She goes on to discuss how Ruby 3.0 addresses two of the most criticized elements of Ruby: its ability to handle processes simultaneously and and its overall performance.
Here’s their pitch:
Do you have a home server you want to run a few apps on, but don’t want everything to
break every time you upgrade the OS? Do you want automatic updates but don’t want to buy
an extra 4 servers so you can run Kubernetes?
Do you have a work server that you want to run a few small services on, but don’t want
to have to manually manage it? Do you find that having every deployment action be in
a git repo more tidy?
Harbormaster is for you.
You create a YAML config file with all the git repos you want it to include and it’ll watch them for changes (on a timer) and do the necessary cloning/pulling, service restarting, etc. that needs doing to make it all run. Simple. Neat!
Nice is a highly customizable and lightweight framework for crafting CLI apps.
Nice respects idiomatic Go code and focuses to be clear, efficient and easy to write and maintain.
You can use it as a full-featured non-opinionated framework or use any nice packages as stand-alone libraries.
I’m a big fan of the similar projects section in the README. Classy!
This is a ~15 minute presentation (with transcript) by Álvaro Hernández at a Data on Kubernetes Community event about why he believes Kubernetes solves a big problem with running Postgres in production.
Running a Postgres installation, with or without containers, is trivial. However, setting up a production environment is a whole different matter. Postgres is not by itself a production-ready software: it requires a set of side tools to complement its functionality: connection pooling, monitoring, backup tools, high availability software, you name it. This is called the “Stack Problem”. This brief talk discusses the Stack Problem, understanding how Kubernetes is the platform that best solves it, and what the main advantages (and disadvantages!) are of running Postgres on Kubernetes.
Craig Kerstiens on the little wins coming in Postgres 14, which is scheduled for the end of September:
Postgres is, and for some time will continue to be, the first database I turn to. As Postgres focuses on the little things, it just deepens my commitment to it. Why look elsewhere when the bond just grows over time? So today I wanted to call some extra attention to those little things, the ones that don’t get the spotlight, but simply make a developer’s life better.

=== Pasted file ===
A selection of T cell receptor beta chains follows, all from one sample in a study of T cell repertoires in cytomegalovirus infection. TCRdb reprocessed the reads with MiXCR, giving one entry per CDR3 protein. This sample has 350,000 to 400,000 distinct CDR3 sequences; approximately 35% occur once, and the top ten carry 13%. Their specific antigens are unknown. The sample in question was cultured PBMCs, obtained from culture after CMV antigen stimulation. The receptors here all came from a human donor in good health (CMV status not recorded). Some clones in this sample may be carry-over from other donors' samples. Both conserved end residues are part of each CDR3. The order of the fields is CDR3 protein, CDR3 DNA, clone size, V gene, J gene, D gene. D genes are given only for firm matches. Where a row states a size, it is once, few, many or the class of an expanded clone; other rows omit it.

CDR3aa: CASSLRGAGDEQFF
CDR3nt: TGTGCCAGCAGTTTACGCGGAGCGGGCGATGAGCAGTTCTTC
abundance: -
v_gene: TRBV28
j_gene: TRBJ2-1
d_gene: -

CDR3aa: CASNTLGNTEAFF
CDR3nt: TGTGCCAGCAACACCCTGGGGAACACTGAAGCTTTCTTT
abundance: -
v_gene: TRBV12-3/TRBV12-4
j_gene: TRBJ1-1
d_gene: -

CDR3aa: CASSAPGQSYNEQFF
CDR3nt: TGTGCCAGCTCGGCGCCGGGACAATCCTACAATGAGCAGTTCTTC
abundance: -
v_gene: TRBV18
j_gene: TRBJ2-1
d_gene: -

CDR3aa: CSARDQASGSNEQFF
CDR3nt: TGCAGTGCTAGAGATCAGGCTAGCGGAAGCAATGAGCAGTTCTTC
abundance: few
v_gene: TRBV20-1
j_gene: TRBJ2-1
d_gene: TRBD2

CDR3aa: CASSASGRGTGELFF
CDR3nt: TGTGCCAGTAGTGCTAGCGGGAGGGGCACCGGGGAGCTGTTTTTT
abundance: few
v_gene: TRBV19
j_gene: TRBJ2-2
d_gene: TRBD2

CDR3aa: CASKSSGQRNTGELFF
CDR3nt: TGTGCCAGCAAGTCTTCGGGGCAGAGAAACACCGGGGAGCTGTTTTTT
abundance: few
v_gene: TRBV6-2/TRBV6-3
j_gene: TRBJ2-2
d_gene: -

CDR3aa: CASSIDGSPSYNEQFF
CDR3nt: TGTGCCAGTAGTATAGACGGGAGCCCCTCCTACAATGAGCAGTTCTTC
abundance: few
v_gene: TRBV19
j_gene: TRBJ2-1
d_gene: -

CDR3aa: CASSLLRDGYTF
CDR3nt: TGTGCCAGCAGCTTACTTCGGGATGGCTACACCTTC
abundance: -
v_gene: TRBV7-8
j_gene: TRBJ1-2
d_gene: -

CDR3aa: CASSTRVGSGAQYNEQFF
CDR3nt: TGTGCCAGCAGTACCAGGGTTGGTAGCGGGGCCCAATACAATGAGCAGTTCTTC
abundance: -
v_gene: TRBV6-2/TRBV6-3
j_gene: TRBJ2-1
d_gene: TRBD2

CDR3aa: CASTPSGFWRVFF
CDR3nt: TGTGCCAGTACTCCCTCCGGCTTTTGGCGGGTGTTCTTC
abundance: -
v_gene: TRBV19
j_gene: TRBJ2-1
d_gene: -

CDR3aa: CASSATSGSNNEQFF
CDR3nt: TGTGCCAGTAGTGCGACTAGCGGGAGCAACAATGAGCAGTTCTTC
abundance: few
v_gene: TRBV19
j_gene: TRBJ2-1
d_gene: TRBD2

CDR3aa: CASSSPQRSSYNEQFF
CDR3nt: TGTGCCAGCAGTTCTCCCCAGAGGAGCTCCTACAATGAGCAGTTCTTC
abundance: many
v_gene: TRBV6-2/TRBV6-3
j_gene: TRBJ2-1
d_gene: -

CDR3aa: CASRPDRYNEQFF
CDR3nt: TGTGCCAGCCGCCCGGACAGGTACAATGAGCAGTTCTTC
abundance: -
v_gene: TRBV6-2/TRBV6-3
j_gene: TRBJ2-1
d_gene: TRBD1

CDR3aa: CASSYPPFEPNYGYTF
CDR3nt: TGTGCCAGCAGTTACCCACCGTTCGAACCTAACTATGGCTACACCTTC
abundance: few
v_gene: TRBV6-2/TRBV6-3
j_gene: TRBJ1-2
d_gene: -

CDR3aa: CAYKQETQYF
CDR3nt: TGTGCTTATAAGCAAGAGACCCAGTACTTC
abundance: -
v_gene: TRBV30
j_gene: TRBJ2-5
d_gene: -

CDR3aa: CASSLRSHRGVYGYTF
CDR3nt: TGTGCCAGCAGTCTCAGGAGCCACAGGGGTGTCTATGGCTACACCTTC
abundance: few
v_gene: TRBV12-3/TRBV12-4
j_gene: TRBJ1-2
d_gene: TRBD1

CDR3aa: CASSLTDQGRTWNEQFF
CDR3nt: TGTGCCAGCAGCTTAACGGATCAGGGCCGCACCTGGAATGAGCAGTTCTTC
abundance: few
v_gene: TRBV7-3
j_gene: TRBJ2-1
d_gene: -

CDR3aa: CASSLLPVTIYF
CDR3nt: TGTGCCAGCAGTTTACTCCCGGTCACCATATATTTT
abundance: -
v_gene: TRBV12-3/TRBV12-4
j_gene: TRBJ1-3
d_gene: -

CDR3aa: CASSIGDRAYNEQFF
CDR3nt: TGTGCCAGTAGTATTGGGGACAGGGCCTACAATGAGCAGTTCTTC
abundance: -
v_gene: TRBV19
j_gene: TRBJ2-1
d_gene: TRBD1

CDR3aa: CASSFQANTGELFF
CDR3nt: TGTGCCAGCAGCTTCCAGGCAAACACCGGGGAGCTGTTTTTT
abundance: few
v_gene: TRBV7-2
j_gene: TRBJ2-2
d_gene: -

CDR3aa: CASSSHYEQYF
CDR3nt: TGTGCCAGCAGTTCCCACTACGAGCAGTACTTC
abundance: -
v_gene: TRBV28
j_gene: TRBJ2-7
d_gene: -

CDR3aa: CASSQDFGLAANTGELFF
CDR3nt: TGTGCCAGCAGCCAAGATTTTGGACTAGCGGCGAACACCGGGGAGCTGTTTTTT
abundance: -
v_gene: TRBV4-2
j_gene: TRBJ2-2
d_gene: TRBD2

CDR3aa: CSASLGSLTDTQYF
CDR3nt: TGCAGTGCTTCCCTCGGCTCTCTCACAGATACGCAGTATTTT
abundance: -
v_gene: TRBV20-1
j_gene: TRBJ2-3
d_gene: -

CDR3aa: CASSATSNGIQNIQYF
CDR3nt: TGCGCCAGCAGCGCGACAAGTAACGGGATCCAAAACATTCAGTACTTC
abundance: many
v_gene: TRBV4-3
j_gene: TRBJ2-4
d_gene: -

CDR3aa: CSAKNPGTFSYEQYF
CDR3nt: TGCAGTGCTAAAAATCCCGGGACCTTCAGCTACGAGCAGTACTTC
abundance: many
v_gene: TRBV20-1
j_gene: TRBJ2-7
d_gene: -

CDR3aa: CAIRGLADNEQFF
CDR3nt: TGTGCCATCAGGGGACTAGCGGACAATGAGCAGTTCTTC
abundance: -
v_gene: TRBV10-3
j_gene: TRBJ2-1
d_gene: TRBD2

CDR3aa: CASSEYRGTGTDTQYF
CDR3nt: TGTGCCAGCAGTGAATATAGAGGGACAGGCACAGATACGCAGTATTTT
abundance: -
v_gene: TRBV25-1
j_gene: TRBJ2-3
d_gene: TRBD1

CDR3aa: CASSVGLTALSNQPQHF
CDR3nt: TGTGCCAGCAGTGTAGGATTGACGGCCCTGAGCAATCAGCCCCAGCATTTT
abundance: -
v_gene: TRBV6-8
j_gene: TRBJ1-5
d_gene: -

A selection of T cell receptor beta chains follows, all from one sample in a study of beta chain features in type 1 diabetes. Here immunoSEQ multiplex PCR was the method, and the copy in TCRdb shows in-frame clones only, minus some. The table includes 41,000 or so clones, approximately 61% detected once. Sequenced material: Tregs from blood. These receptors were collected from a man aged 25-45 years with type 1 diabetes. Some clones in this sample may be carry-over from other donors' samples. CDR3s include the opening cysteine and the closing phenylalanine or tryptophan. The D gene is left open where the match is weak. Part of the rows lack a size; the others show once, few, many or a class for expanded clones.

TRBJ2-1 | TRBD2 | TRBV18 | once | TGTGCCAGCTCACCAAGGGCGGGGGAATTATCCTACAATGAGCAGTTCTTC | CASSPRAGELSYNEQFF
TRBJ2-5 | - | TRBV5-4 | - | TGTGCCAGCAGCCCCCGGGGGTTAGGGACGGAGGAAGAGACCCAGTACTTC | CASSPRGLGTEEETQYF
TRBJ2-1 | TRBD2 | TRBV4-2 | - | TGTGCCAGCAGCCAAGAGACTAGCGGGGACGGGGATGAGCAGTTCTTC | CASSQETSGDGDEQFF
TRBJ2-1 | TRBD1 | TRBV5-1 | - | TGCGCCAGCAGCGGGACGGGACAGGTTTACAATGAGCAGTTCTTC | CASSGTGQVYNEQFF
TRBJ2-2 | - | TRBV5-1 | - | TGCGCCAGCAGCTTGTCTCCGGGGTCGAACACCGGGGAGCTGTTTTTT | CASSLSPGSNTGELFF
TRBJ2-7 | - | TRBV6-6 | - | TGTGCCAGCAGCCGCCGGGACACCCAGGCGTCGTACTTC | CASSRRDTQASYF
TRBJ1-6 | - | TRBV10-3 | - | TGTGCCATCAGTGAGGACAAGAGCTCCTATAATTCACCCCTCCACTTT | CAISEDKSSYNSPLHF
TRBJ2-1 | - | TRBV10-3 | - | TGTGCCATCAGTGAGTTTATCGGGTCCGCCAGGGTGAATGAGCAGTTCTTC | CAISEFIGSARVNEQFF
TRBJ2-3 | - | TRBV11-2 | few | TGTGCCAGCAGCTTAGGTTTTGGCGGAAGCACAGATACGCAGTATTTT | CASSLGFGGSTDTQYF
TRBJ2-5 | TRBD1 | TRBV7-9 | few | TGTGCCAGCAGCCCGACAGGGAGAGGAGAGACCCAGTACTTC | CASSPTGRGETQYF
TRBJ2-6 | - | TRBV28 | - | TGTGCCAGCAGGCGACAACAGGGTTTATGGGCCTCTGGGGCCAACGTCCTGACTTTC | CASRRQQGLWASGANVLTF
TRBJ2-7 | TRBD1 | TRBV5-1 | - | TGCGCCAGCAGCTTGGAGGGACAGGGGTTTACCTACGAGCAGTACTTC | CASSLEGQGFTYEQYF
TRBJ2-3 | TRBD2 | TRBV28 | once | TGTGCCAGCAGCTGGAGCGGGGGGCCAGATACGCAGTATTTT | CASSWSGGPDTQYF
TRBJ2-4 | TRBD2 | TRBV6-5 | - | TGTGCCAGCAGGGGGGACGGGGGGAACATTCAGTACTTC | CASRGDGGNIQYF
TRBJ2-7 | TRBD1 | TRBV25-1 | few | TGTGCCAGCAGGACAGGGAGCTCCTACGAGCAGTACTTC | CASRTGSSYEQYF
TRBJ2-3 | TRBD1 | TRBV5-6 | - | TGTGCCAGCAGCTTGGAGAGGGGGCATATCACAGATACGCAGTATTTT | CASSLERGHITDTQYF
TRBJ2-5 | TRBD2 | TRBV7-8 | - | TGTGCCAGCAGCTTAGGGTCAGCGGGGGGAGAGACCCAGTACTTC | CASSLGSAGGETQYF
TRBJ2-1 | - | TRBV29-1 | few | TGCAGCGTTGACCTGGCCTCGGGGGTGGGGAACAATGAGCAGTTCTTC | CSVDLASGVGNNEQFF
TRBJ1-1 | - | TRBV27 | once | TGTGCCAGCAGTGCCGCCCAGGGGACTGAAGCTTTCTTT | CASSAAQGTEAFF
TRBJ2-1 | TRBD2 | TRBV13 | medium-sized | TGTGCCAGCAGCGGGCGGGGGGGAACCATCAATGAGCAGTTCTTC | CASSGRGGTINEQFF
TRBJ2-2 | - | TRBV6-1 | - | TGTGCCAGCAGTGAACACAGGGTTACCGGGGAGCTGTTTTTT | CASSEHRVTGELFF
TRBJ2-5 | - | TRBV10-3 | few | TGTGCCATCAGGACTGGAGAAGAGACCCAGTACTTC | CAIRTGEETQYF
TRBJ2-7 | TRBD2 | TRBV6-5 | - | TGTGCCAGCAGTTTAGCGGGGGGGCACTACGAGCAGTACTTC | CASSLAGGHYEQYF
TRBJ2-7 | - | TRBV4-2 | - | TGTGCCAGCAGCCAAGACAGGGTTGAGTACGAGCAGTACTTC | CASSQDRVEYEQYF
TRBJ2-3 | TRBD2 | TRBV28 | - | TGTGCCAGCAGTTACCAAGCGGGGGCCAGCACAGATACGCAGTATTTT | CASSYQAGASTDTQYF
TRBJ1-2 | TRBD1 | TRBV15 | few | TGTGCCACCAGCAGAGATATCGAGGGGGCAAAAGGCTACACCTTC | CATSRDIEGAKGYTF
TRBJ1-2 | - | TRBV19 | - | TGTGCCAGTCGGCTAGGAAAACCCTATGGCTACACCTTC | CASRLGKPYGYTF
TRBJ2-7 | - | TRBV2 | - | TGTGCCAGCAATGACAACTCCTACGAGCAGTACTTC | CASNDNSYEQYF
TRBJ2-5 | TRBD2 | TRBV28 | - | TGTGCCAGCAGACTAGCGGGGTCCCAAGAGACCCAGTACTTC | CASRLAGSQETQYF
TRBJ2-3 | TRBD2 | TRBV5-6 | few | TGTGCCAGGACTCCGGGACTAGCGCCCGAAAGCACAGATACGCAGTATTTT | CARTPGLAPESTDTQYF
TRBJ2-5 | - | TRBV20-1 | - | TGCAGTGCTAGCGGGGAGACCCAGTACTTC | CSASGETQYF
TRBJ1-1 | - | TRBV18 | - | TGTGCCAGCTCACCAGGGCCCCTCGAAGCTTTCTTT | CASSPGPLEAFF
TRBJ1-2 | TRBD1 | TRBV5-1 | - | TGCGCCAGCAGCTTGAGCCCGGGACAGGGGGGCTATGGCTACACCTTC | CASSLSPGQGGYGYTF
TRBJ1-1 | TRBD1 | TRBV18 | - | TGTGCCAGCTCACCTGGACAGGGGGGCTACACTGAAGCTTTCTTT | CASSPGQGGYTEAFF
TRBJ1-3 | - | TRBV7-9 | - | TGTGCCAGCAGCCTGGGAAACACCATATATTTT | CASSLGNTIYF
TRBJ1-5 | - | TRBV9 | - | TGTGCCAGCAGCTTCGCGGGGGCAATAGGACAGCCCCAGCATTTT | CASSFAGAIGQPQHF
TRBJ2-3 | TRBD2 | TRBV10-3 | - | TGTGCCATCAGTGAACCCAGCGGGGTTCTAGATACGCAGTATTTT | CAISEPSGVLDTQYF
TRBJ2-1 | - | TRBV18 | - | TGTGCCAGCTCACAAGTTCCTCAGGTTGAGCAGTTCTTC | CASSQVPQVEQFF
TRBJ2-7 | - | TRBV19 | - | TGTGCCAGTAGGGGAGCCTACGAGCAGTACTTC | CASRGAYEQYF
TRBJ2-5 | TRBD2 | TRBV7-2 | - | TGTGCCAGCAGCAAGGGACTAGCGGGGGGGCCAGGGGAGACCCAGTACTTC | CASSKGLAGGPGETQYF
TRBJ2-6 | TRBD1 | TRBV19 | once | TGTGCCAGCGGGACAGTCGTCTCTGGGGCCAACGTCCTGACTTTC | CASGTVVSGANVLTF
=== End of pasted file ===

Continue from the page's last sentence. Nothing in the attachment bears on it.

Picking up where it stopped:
He goes on to highlight the JSON syntax improvements, read-only roles, what’s new in
psql, and more.
This looks great for those of us who haven’t memorized the command-line flags yet.
htmlq uses CSS selectors to extract bits of content from HTML files. Mozilla’s MDN has a good reference for CSS selector syntax.
This looks super handy. Examples!
// Find part of a page by ID curl --silent https://www.rust-lang.org/ | htmlq '#get-help' // Find all links in a page curl --silent https://www.rust-lang.org/ | htmlq --attribute href a // Get the text content of a post curl --silent https://nixos.org/nixos/about.html | htmlq --text .main
This is part 1 of a 5-part series on learning Astro, a new-kid-on-the-block static site builder that’s capturing the hearts of web developers due to its Bring Your Own Framework (BYOF) approach and Zero Emitted JS (ZEJS?) by default.
Throughout this series, I’ll walk you, step-by-step, through building an Astro-based blog(codenamed: Astro-Ink). You’ll discover more of Astro, its benefits, and super-interesting constructs and patterns that Astro brings to the table.
In the recent months there’s been a lot of noise in the area of supply chain security because of increase in attacks, with notable ones like Microsoft Exchange Server or SolarWinds breach. These attacks could have been prevented with proper tools in place, yet finding the right tool for the job might be difficult as this area is hard to navigate and most of us - developers - aren’t security experts. There’s however a project that can solve this. Its name is sigstore and in this article we will look at what it does, why we need it and how it fits into landscape of existing tools in this area.
After seeing TODO or die in Rust here a few days ago, I wanted to have the same feature available in Python. No reason this should only be available in Ruby and Rust. Python deserved better TODOs too!